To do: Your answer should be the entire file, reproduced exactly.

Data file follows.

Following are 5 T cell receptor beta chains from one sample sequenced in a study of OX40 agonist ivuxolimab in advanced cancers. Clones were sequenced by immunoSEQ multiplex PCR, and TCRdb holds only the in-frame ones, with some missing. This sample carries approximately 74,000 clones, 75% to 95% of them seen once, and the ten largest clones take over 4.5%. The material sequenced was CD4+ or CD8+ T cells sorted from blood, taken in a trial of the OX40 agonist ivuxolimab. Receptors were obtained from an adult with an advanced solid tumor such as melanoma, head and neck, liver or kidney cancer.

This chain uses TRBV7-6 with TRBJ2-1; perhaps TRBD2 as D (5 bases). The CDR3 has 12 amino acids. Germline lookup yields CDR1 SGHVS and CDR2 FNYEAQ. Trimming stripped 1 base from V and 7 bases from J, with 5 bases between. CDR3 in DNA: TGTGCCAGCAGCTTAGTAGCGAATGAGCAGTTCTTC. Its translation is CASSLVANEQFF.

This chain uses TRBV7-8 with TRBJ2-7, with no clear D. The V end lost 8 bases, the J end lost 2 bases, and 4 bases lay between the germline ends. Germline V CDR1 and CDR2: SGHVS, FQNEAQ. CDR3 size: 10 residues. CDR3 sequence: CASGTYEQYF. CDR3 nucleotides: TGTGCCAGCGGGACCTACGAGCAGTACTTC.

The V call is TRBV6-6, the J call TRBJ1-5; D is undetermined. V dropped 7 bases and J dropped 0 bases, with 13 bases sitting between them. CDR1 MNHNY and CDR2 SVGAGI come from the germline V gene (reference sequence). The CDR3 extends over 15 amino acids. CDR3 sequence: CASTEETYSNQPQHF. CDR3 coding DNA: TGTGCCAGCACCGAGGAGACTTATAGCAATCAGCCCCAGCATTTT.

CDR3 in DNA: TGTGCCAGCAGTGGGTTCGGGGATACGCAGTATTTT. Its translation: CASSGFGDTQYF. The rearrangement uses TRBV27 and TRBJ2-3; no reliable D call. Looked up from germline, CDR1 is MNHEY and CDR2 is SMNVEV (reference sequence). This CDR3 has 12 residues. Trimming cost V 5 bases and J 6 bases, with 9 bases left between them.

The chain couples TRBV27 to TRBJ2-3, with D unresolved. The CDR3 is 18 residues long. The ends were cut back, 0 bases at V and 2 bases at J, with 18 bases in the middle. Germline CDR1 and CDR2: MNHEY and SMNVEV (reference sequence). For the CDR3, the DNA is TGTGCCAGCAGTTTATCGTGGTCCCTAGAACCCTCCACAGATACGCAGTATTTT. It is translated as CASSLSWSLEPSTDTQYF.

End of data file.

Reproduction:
Following are 5 T cell receptor beta chains from one sample sequenced in a study of OX40 agonist ivuxolimab in advanced cancers. Clones were sequenced by immunoSEQ multiplex PCR, and TCRdb holds only the in-frame ones, with some missing. This sample carries approximately 74,000 clones, 75% to 95% of them seen once, and the ten largest clones take over 4.5%. The material sequenced was CD4+ or CD8+ T cells sorted from blood, taken in a trial of the OX40 agonist ivuxolimab. Receptors were obtained from an adult with an advanced solid tumor such as melanoma, head and neck, liver or kidney cancer.

This chain uses TRBV7-6 with TRBJ2-1; perhaps TRBD2 as D (5 bases). The CDR3 has 12 amino acids. Germline lookup yields CDR1 SGHVS and CDR2 FNYEAQ. Trimming stripped 1 base from V and 7 bases from J, with 5 bases between. CDR3 in DNA: TGTGCCAGCAGCTTAGTAGCGAATGAGCAGTTCTTC. Its translation is CASSLVANEQFF.

This chain uses TRBV7-8 with TRBJ2-7, with no clear D. The V end lost 8 bases, the J end lost 2 bases, and 4 bases lay between the germline ends. Germline V CDR1 and CDR2: SGHVS, FQNEAQ. CDR3 size: 10 residues. CDR3 sequence: CASGTYEQYF. CDR3 nucleotides: TGTGCCAGCGGGACCTACGAGCAGTACTTC.

The V call is TRBV6-6, the J call TRBJ1-5; D is undetermined. V dropped 7 bases and J dropped 0 bases, with 13 bases sitting between them. CDR1 MNHNY and CDR2 SVGAGI come from the germline V gene (reference sequence). The CDR3 extends over 15 amino acids. CDR3 sequence: CASTEETYSNQPQHF. CDR3 coding DNA: TGTGCCAGCACCGAGGAGACTTATAGCAATCAGCCCCAGCATTTT.

CDR3 in DNA: TGTGCCAGCAGTGGGTTCGGGGATACGCAGTATTTT. Its translation: CASSGFGDTQYF. The rearrangement uses TRBV27 and TRBJ2-3; no reliable D call. Looked up from germline, CDR1 is MNHEY and CDR2 is SMNVEV (reference sequence). This CDR3 has 12 residues. Trimming cost V 5 bases and J 6 bases, with 9 bases left between them.

The chain couples TRBV27 to TRBJ2-3, with D unresolved. The CDR3 is 18 residues long. The ends were cut back, 0 bases at V and 2 bases at J, with 18 bases in the middle. Germline CDR1 and CDR2: MNHEY and SMNVEV (reference sequence). For the CDR3, the DNA is TGTGCCAGCAGTTTATCGTGGTCCCTAGAACCCTCCACAGATACGCAGTATTTT. It is translated as CASSLSWSLEPSTDTQYF.